Fellowship of Saints and Sinners

Fellowship of Saints and Sinners


The Online Priesthood of All Unbelievers

"I'm ordained, Dude."

The other day I was asked to be the back-up wedding officiant for someone who had obtained their certificate of ordination off the Internet. Another person in the conversation had chimed in that she had once officiated at a wedding, thanks to this same booming online trade in ministerial credentials- at which point, an “Ooh, I want to do that, too!” chorus chimed in from among these un-churched and at best dubiously Christian friends.

I was intrigued.  As a minister in the Reformed tradition, I had bought hook, line and sinker the whole concept of a priesthood of all believers: the term, first coined in the sixteenth century by the great Reformer, Martin Luther, meant that all baptized Christians regardless of their job or vocation were divinely called and gifted and therefore accountable to proclaim the Good News of God in Jesus Christ in word and deed. A few years in ministry had turned up a different truth: that we tend in our congregations only to pay lip service to the concept, insofar as a minister still is the professional pray-er, pastoral caregiver, preacher, missionary, and even occasionally in small congregations, janitor.

But the enthusiasm of my conversation partners around the concept of an online priesthood of unbelievers elicited my curiosity.  I decided to learn a bit more.  A quick Google search turned up a host of resources. “Universal Ministries,” headquartered in Milford, Illinois, is a “nondenominational church” with all of the bells and whistles of a statement of faith, bishops, a school of theology, chapel, and at least one congregation.  The only assertion they make with great dogmatism is everyone’s right to believe anything they want to believe and still be ordained.  Which means in practice that anyone regardless of faith or lack thereof can obtain a certificate of ordination.

Another site, “Open Ministry,” specializes exclusively in free ordinations for the purpose of wedding ceremonies, while “Rose Ministries” boasts a broader selection of options for the more ambitious: “you can start your own church, officiate at weddings, or conduct any religious ceremony.”  For all women in denominations that do not ordain women, Rose Ministries is also the place.  They even cite Scripture, the book of Judges, as evidence that “women have the same right to be ordained as as men.” (I couldn’t agree more.)

My favorite was a free, online ordination as a “Dudeist” minister (a.k.a. the religion of “The Big Lebowski”).  All you have to do is fill out a few empty fields, hit “Ordain me,” and voila- you have your official document ready for printing.  Strikingly, more than 8,000 people “liked” this ordination process and nother nearly 40,000 people have joined the Dudeist community on Facebook.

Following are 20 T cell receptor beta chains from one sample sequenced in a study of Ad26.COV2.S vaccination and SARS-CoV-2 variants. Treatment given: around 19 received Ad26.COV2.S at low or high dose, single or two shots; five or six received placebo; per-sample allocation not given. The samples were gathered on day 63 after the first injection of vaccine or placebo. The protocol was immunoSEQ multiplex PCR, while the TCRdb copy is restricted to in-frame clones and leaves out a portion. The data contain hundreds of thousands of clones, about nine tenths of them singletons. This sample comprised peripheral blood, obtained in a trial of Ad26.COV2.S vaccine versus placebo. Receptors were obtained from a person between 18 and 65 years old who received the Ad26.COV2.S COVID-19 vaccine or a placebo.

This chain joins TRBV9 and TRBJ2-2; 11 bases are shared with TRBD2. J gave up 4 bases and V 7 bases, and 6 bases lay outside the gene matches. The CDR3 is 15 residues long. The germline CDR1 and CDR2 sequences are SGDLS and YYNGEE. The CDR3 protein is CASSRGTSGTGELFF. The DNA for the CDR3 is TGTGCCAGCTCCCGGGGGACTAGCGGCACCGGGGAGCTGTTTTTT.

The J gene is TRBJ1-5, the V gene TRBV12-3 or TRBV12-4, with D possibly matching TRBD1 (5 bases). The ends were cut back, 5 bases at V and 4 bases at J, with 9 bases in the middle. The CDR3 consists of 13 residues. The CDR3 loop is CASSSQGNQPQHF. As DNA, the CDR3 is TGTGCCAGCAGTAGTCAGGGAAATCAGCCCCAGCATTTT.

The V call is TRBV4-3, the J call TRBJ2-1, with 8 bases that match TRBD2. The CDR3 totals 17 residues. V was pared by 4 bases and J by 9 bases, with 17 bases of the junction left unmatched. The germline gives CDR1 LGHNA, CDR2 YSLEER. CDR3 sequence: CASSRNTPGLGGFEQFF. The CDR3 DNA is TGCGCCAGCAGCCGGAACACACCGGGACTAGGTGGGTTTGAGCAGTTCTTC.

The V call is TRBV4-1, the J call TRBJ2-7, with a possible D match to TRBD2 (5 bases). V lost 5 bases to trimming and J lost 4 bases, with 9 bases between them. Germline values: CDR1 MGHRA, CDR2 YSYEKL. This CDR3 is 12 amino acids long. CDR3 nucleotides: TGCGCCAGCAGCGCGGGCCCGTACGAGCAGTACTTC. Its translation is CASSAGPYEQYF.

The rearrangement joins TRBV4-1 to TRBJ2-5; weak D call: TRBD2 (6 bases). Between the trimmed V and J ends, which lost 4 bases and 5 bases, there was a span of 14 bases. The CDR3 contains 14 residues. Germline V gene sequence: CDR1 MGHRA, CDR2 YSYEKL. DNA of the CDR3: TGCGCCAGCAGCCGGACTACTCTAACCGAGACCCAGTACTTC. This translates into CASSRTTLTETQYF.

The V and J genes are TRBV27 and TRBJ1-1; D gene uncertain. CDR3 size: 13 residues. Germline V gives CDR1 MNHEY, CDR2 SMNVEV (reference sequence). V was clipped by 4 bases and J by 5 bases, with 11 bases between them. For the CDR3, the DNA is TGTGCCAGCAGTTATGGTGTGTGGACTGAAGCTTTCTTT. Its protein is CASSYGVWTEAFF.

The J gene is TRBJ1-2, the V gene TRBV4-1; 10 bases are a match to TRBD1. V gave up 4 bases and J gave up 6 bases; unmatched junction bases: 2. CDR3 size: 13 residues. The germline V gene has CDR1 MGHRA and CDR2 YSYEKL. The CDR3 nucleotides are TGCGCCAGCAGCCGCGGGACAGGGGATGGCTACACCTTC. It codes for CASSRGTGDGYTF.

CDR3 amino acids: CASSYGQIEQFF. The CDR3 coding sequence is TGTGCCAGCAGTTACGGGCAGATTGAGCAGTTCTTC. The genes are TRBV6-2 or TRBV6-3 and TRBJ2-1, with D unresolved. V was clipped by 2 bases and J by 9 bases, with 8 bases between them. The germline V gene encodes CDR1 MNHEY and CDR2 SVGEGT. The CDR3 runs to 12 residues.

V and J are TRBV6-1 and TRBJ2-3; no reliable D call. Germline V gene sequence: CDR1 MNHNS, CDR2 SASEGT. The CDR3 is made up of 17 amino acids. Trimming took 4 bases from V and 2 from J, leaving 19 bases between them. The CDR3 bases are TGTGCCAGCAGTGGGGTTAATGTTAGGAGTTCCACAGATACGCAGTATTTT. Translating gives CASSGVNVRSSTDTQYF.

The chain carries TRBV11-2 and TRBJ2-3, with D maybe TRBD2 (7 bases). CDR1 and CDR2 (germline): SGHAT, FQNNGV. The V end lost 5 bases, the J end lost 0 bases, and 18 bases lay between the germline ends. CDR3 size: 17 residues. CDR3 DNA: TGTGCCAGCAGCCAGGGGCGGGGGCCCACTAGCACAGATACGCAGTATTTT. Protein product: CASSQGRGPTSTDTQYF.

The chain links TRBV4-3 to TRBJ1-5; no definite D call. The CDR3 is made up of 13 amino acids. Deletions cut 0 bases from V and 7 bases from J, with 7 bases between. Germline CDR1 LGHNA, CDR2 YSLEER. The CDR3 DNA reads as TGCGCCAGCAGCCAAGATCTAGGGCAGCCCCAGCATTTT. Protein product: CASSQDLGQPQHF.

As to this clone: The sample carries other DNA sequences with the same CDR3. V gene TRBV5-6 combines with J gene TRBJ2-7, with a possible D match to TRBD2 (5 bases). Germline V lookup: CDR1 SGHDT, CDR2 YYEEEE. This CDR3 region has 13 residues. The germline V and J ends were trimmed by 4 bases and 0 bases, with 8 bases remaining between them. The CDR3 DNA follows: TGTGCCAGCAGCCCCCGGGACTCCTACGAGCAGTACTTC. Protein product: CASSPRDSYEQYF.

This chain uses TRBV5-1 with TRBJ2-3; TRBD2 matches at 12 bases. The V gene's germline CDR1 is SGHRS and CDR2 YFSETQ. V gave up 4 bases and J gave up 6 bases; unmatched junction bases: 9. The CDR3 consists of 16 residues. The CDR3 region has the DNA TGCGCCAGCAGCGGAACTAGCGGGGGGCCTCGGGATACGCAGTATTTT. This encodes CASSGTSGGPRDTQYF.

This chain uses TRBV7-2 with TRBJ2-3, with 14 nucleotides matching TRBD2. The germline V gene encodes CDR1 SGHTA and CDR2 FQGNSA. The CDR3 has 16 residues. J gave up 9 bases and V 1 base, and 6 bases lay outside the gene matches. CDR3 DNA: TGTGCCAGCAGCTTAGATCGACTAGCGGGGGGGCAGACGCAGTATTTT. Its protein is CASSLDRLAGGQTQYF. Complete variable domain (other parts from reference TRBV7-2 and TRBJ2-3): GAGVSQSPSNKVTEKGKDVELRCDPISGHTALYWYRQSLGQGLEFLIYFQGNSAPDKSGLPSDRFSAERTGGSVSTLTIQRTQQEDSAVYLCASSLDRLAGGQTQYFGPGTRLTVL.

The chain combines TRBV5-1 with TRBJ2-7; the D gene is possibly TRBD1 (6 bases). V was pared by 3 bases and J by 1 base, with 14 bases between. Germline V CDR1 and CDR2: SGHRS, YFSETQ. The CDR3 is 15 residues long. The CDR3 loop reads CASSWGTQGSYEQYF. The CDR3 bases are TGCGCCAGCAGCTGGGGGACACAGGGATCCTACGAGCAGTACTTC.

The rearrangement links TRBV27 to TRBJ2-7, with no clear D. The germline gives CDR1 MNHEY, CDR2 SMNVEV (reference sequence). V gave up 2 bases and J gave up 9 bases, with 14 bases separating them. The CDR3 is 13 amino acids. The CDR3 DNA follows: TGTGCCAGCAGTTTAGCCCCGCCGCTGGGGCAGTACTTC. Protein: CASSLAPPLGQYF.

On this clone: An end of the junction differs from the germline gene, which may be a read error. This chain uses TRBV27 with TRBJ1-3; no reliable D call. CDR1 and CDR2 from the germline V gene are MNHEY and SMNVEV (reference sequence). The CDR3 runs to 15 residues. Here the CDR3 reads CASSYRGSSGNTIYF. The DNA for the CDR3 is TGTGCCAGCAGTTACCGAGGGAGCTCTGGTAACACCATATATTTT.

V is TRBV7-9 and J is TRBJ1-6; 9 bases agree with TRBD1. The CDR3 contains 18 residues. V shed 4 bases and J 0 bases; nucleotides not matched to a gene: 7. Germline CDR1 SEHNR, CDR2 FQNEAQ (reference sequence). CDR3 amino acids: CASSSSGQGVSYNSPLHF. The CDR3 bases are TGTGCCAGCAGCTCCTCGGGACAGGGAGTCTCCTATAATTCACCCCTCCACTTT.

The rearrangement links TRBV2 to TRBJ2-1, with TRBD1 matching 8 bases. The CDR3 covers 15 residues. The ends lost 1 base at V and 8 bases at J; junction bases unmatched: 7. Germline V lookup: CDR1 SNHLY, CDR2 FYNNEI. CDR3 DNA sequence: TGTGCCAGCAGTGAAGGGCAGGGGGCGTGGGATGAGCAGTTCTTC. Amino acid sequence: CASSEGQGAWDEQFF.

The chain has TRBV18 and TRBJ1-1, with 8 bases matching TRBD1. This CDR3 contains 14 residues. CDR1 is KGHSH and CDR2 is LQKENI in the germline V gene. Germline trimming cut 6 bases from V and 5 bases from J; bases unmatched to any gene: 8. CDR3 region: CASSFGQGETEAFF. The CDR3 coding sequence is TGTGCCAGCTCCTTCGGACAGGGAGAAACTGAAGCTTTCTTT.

The fact that business is booming for these online sites has me wondering if in all this ludicrousness there might be a lesson for us pastors and the church.  I mean, why is it that those of us in ordained leadership still find it so hard to motivate our lay people with their biblical calling to minister to their world when all around us, outside our church walls, there are plenty of people who would never step into a church building but are quick to seize the opportunity to become ordained (even if only as a Dudeist minister)? Is there something to learn here for those of us who were dumb enough to spend three years in seminary and crazy enough to lead God’s people?

I think there is.  Maybe the lesson is as simple as the fact that those of us who for a long time have been trying to let out the big secret that all of God’s people by virtue of baptism are called to be ministers haven’t done a good enough job selling the concept.  Or living it, for that matter.  Maybe we can make the concept more fun, inviting and even exciting.

Maybe we can be more generous with it, too.  By this I mean that maybe we need to let go of our sacred cows that only ministers get to dress up in important robes and preach every Sunday (even if we seminary-trained ministers are convinced that we’re the best at this sort of thing and have a right to it); or, that only ministers get to perform wedding ceremonies or administer the Sacraments (even if these things give us ministers pride of place or a little extra spending money). Maybe we need to ritualize a process of discipleship that at the end culminates in a new lay minister’s official “ordination” (certificate included!) to a “priesthood of all believers.”

Maybe we need to stop thinking “in the box” and think out of it for a while.  We might do this best by returning to our charter document, the Bible (as opposed to The Book of Dudes) and asking for God’s Holy Spirit to free us from the ways in which we ministers, elders and leaders in the church have allowed our insecurities and desires for control to become institutionalized across centuries of church history. Until then- or at least until we begin to rethink how we talk about and live out a “priesthood of all believers,” the secret that there really is supposed to be a whole priesthood of all believers somewhere out there will remain boring and unpalatable when compared to the alternatives.  Who, after all, would want to be among an unrecognized, unofficial bunch of believers whose claims to priesthood are at best nominal, when you can become an official priest, with all of the perks included, without having to put up with God’s people or believe those old creeds?  Ladies, who among us would want to keep on putting up with all of the same, old institutional sins of patriarchy that have kept us in our place for centuries, when we can be “Reverends” with one click of a mouse?

Yes, I suspect there is much to be learned from the online priesthood of all unbelievers.

 



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